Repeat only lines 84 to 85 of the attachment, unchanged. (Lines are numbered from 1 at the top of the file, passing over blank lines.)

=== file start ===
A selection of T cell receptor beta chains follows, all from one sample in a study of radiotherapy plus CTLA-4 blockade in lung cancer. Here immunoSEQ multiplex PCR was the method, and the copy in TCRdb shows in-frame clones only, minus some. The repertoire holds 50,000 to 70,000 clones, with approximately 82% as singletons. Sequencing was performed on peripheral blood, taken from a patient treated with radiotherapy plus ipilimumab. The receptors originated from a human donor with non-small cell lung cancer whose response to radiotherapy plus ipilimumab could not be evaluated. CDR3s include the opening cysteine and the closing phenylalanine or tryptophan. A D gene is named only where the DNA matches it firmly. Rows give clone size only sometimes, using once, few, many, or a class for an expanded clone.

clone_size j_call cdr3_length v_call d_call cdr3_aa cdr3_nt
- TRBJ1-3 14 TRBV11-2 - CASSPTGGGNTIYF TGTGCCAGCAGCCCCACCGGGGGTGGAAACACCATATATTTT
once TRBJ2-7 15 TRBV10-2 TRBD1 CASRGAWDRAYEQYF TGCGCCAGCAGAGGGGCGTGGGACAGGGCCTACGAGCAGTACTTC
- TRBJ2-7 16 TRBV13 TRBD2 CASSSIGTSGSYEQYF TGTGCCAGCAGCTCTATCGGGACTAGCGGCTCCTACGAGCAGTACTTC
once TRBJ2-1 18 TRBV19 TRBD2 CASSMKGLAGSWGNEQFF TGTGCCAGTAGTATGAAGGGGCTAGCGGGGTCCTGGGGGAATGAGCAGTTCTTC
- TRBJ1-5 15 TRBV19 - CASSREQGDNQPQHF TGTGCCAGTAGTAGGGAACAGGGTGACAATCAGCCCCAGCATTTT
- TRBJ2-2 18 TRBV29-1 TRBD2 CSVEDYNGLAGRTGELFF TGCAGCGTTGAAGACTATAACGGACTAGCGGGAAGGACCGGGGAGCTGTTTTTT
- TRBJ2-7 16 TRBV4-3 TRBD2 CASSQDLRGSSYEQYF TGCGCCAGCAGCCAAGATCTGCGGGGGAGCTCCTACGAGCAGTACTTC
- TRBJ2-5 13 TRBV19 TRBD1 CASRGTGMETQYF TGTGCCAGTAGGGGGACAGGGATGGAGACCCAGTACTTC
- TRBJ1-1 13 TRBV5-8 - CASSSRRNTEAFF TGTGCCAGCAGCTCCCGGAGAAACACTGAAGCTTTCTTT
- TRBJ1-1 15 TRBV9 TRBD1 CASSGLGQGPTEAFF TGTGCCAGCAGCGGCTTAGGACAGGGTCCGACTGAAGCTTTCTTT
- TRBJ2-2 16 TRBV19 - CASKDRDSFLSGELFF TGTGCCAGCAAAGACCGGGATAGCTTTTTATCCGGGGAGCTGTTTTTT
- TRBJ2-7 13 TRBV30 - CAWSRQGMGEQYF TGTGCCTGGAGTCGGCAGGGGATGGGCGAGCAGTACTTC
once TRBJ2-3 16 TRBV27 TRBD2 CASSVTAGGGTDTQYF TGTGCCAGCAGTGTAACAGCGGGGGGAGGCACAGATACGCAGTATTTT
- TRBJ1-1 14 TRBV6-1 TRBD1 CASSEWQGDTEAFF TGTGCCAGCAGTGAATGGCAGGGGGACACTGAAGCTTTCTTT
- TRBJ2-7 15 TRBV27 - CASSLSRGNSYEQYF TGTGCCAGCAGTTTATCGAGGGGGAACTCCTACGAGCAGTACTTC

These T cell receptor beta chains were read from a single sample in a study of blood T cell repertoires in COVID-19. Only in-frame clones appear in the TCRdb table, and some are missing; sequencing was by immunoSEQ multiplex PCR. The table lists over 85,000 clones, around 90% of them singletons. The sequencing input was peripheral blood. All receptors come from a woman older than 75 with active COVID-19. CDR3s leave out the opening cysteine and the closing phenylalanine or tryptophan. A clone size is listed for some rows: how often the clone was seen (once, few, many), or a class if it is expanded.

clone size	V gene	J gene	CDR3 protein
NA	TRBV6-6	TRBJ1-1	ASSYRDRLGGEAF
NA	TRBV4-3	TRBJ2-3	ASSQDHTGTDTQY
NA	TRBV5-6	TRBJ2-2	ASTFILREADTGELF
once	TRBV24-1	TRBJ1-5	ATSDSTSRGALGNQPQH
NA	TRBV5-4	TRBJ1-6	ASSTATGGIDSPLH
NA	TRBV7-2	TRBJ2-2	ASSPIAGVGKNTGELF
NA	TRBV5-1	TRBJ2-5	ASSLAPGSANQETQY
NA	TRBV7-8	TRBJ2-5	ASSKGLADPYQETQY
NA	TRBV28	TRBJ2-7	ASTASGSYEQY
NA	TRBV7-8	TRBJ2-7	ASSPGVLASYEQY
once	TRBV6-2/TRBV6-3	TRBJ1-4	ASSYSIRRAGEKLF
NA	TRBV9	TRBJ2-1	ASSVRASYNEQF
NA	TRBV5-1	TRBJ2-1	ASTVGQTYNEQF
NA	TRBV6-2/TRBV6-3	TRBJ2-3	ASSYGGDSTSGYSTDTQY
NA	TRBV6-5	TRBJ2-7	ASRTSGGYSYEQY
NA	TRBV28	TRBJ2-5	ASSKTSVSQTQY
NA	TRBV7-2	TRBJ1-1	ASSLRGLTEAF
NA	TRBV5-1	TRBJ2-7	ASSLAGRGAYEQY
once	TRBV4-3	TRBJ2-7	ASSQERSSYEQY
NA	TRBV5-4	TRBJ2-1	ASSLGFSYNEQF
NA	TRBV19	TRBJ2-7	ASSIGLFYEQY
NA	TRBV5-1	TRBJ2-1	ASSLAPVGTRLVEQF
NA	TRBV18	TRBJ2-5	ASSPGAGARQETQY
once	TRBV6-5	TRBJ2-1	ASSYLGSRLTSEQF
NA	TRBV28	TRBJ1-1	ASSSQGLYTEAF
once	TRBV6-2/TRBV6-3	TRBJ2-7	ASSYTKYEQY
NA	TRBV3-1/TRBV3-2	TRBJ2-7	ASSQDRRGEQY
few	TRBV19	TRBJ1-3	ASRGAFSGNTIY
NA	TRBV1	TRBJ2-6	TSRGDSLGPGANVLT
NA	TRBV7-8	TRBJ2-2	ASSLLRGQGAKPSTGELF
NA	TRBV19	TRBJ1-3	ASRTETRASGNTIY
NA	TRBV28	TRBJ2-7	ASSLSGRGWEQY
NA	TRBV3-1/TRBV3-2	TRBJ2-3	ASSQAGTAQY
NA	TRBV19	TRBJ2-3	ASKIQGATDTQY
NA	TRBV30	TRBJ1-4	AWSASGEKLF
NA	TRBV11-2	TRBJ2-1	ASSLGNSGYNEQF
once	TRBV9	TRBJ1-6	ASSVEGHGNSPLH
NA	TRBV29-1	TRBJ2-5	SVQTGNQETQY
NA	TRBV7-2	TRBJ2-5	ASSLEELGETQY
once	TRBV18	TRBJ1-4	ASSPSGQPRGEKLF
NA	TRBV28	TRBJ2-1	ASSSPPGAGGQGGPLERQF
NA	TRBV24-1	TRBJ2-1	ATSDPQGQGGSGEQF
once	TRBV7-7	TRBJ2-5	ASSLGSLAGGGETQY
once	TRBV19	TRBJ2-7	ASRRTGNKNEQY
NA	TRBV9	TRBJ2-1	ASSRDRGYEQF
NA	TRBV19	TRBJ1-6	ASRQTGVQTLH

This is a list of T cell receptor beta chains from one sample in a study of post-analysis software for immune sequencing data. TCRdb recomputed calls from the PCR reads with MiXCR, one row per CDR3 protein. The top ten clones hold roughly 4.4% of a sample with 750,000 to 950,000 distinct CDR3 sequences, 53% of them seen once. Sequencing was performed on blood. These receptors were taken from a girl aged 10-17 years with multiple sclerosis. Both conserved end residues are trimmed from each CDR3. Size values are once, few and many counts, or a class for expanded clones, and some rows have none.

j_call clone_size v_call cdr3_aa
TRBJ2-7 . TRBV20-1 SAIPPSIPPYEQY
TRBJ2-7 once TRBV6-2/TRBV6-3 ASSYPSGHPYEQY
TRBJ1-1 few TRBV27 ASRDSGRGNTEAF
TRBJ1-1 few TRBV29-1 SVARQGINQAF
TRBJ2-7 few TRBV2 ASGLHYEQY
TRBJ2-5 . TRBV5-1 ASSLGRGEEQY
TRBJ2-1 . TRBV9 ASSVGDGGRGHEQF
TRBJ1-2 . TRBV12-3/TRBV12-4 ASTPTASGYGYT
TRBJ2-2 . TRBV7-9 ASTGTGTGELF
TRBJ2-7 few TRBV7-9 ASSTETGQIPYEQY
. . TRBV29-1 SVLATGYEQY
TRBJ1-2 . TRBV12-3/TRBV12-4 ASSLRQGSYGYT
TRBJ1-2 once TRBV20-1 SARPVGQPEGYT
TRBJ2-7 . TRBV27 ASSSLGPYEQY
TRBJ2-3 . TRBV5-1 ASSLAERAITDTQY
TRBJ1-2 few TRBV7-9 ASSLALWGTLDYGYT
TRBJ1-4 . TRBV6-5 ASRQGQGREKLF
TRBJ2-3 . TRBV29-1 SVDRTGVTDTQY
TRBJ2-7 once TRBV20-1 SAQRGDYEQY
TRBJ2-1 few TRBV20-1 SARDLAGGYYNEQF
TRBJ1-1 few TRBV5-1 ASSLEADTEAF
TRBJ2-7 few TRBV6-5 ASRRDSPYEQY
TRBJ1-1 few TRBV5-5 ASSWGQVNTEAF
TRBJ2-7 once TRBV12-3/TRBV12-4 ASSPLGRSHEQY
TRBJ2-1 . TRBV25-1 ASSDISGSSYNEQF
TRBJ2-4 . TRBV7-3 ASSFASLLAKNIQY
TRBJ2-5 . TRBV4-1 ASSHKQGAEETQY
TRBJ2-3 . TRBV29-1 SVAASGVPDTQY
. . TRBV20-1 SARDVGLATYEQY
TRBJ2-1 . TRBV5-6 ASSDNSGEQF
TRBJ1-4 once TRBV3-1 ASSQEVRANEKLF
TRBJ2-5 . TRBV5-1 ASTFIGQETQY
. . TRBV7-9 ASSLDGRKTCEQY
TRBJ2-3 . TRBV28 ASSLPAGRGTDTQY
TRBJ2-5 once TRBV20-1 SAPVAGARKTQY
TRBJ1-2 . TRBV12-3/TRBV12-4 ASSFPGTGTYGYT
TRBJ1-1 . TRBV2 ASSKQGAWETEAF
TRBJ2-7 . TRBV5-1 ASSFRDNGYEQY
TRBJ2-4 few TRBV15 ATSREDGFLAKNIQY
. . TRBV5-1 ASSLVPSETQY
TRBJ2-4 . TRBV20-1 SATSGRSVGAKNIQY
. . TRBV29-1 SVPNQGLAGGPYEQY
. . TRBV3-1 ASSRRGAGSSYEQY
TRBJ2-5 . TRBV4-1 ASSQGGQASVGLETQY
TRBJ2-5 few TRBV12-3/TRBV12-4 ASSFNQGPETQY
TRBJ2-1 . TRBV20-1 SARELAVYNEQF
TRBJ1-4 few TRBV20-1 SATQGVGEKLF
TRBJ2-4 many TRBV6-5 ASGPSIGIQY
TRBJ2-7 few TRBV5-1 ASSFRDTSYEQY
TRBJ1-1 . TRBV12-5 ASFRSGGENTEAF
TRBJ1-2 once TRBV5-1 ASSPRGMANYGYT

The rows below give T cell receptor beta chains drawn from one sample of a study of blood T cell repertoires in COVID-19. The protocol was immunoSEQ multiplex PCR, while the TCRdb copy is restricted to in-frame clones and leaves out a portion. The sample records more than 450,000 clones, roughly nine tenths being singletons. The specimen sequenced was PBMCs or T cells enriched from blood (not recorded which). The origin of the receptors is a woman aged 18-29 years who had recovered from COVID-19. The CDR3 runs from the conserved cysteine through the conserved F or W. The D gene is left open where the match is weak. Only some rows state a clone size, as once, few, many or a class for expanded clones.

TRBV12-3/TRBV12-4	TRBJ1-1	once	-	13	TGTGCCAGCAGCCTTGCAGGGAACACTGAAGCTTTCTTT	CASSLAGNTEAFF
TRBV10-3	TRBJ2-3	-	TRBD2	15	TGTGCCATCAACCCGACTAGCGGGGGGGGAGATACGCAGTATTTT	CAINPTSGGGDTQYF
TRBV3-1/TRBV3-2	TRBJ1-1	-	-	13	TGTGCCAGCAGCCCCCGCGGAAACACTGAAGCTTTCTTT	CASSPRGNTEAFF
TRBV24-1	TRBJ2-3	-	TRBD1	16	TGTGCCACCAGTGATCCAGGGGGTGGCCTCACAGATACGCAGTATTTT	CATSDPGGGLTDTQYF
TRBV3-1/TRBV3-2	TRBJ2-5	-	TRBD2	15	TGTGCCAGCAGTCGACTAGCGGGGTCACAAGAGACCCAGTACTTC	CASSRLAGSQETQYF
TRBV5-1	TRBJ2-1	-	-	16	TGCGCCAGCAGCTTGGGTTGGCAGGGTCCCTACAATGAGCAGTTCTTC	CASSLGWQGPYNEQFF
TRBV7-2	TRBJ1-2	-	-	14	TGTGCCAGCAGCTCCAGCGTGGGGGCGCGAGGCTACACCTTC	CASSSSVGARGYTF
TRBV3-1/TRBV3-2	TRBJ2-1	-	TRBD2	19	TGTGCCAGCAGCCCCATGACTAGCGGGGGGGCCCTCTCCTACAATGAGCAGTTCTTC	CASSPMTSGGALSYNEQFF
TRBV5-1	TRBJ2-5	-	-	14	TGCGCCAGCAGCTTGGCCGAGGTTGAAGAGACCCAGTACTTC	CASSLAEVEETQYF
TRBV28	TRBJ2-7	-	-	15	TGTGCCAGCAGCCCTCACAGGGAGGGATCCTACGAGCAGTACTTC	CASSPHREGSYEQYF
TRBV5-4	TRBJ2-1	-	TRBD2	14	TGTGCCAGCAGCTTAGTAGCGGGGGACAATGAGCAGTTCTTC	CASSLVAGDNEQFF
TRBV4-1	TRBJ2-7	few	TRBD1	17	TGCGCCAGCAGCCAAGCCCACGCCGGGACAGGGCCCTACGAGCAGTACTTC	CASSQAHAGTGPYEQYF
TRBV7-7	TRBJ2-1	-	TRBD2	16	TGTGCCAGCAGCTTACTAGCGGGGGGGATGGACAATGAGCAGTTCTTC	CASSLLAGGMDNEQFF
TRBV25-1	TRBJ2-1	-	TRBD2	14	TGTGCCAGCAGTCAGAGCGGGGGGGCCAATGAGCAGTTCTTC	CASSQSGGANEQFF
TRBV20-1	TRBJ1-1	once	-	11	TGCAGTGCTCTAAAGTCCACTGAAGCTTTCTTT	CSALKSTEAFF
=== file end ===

TRBJ1-4 . TRBV6-5 ASRQGQGREKLF
TRBJ2-3 . TRBV29-1 SVDRTGVTDTQY